It will be the first time new coach Dino Babers watches him play.
Same goes for every other player taking the field. Rather than watch old game tape from the last several seasons, Babers opts to judge each player on what they do on the practice field, how they grasp his coaching and his scheme.
But shunning the film does not mean his players are strangers to him. Babers has worked to get to know his team beyond the Xs and Os, prioritizing weekly team meetings as a way to help everybody get adjusted to all the changes around them.
“We have weekly meetings and we call them ‘The State of the Union' since we are so close to DC,” Babers said in a recent conversation with ESPN.com. “I don’t stand in front of them and lecture them. They get to ask questions to me about the program, questions about the rules, questions about the offense, the defense, the kicking game, so they can settle their mind so they can put their best foot forward in the spring.
“So many times when you come in December, it’s all about your recruiting class, your recruiting class and you don’t get to spend any time in front of the core of your football team, which are the 65 guys who already decided they’re coming to Syracuse. It’s important to give that team the respect they’re due. It’s also the reason why I try to keep a clean slate.”
What has he learned about his players over the last three months?
“They’re hungry,” Babers said. “They want to win. They feel that what we’re bringing in may give them an edge. It doesn’t guarantee we’re going to win. It doesn’t mean we’re going to win tomorrow; it doesn’t mean we’re going to win today but I think they understand that it’s different, and that different might be good.”
So does that mean they have embraced different?
“I believe they have, but ask me after three or four days of spring ball,” Babers says with a laugh.
Syracuse has won seven games over the last two years, playing in the tough Atlantic Division. With Clemson and Florida State appearing to be playoff contenders in 2016, and Louisville poised to become a Top 25 team again, Babers faces a situation he never had in his previous stops as a head coach.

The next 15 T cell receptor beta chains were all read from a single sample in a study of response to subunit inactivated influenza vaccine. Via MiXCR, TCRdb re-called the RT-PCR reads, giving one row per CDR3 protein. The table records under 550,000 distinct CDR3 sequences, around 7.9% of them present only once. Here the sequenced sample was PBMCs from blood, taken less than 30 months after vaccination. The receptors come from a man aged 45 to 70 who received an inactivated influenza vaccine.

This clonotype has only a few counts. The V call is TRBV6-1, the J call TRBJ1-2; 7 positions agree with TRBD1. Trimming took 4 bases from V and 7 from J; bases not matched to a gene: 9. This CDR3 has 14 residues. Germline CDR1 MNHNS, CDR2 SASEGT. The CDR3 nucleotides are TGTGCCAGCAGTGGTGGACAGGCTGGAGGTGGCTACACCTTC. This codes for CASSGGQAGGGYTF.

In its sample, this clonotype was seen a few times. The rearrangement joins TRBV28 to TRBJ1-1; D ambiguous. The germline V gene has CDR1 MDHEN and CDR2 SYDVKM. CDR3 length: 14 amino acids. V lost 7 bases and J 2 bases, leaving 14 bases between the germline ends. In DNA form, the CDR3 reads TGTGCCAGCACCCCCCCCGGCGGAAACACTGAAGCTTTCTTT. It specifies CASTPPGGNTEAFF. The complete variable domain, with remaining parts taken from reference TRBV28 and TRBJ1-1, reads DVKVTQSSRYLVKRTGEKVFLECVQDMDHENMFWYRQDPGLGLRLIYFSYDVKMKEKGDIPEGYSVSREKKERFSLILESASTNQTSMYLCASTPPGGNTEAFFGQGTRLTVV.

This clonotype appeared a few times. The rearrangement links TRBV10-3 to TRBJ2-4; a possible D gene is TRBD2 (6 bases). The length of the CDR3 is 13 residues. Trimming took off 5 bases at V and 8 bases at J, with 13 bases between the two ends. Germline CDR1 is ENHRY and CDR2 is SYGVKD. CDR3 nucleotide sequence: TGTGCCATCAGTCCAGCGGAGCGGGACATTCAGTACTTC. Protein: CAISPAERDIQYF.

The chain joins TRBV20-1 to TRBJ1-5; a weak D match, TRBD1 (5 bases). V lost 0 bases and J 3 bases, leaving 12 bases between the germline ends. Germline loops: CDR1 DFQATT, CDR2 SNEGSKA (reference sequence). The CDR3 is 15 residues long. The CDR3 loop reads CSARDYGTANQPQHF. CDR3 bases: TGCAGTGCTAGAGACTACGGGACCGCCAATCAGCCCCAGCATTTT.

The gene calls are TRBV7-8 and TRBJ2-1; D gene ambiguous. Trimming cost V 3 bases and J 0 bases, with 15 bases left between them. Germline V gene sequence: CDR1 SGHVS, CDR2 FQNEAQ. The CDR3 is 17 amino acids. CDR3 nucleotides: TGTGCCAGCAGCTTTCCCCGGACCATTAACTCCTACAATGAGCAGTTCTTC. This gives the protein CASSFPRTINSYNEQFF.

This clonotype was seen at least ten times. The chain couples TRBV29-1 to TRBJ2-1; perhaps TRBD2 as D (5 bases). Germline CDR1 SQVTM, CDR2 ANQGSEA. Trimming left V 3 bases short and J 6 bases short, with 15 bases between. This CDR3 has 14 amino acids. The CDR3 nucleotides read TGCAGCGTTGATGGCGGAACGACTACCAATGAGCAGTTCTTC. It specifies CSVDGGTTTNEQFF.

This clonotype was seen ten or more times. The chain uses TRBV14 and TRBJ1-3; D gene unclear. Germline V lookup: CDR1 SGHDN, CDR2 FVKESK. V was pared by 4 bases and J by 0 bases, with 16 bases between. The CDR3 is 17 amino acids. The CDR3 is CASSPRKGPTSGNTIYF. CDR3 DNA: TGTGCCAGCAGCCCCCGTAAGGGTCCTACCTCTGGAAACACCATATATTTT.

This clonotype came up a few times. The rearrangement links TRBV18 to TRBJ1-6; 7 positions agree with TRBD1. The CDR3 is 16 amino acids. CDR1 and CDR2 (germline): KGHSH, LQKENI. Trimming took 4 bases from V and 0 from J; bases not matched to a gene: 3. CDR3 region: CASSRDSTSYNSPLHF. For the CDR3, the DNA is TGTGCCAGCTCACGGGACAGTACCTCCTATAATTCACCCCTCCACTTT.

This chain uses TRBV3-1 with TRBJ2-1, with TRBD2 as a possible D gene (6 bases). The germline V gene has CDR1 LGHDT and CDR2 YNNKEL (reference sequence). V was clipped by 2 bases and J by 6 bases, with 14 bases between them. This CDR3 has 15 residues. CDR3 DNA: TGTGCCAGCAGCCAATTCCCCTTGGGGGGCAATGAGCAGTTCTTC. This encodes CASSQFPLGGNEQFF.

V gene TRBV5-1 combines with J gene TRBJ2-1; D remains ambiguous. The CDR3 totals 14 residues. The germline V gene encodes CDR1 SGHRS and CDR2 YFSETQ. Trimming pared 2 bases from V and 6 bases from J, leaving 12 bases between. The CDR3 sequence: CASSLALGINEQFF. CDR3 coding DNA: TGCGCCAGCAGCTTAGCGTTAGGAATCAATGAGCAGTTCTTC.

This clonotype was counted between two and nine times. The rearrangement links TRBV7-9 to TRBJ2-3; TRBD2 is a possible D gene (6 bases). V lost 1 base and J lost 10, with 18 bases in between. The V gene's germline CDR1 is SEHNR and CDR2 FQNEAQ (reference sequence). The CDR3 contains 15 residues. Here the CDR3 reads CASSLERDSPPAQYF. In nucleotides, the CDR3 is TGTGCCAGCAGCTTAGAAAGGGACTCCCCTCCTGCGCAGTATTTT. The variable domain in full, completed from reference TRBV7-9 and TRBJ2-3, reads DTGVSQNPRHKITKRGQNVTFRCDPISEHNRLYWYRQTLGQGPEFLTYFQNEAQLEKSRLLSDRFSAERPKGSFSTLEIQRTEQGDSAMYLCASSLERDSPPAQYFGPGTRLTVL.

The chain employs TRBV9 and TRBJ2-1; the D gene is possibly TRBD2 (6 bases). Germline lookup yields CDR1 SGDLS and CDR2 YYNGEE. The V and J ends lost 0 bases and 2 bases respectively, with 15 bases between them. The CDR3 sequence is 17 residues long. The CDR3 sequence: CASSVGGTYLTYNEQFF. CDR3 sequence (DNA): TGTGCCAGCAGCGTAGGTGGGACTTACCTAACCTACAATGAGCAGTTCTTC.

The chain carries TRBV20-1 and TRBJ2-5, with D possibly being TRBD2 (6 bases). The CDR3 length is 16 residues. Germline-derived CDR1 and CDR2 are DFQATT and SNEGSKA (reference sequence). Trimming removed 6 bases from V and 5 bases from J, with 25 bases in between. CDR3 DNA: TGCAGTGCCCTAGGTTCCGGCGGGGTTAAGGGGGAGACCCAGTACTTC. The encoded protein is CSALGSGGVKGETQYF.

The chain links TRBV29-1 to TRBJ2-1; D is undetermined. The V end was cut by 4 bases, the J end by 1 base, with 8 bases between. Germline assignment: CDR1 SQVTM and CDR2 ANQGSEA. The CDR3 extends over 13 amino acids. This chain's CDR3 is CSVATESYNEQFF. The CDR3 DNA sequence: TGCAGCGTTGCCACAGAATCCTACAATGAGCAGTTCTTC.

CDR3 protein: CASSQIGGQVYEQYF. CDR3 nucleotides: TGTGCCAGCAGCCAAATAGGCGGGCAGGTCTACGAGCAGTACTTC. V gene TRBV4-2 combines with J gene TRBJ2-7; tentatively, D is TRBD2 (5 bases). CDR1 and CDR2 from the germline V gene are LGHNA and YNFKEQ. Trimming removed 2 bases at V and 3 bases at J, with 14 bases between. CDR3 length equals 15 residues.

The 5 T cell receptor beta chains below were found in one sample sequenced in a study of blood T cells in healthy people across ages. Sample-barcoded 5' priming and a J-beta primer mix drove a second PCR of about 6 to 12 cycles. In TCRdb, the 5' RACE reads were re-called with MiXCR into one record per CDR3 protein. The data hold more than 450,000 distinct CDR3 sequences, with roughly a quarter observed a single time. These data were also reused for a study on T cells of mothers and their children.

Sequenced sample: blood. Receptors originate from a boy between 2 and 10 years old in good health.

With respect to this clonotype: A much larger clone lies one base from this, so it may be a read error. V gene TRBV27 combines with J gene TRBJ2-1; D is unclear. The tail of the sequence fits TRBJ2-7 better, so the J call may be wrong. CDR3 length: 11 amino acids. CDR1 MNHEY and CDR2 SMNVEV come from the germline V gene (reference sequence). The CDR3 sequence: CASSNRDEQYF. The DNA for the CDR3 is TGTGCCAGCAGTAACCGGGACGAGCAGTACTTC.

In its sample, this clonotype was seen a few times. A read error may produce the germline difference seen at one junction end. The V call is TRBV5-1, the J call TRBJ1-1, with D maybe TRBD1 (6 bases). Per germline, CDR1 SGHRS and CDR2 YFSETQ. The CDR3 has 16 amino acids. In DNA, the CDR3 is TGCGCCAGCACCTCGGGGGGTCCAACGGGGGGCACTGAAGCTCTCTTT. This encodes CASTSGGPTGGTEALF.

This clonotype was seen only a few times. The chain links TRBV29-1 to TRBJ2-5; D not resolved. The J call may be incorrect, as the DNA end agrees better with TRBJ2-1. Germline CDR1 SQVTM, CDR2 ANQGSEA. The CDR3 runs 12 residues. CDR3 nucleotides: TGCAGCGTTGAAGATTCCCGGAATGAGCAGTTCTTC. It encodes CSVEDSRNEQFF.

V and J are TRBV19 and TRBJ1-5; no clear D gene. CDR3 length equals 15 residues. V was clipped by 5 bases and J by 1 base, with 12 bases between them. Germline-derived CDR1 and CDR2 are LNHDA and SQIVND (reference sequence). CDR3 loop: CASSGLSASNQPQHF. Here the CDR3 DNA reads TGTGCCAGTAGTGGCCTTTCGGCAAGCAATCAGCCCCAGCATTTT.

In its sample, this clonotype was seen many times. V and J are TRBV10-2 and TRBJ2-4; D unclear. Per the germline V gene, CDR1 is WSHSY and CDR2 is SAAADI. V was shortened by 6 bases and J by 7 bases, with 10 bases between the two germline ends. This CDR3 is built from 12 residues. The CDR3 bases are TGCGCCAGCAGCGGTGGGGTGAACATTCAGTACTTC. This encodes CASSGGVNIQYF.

But he believes in his offensive system, which he learned under Art Briles at Baylor and installed at both Eastern Illinois and Bowling Green to great success. He believes in what his defensive coaches do, too. That is a big reason he brought three of six of his Bowling Green assistants with him.
“If you want to start a job fast, you have to try to keep the continuity there,” Babers said. “That’s the only way you have a chance to jump-start it. If you’re trying to teach new coaches the system and you’re trying to get coaches to figure out what the head coach or the defensive coordinator’s all about, that takes time and while the coaches are trying to figure themselves out, the players don’t have anywhere to go. They don’t have any direction.”
That is not an issue now, though players have no idea what to expect out of practice when it begins. Syracuse is starting first among all ACC schools this spring. Babers did the same in Year 1 at his previous head coaching stops to get everything going much faster.
“The longer we wait in spring, the longer they’re doing it somebody else’s way and we want them to do it our way and they don’t know how, and it’s not their fault,” Babers said. “The earlier we start, the sooner they get to forget the old way and start thinking about the new way.”
And the sooner Babers gets to evaluate his players.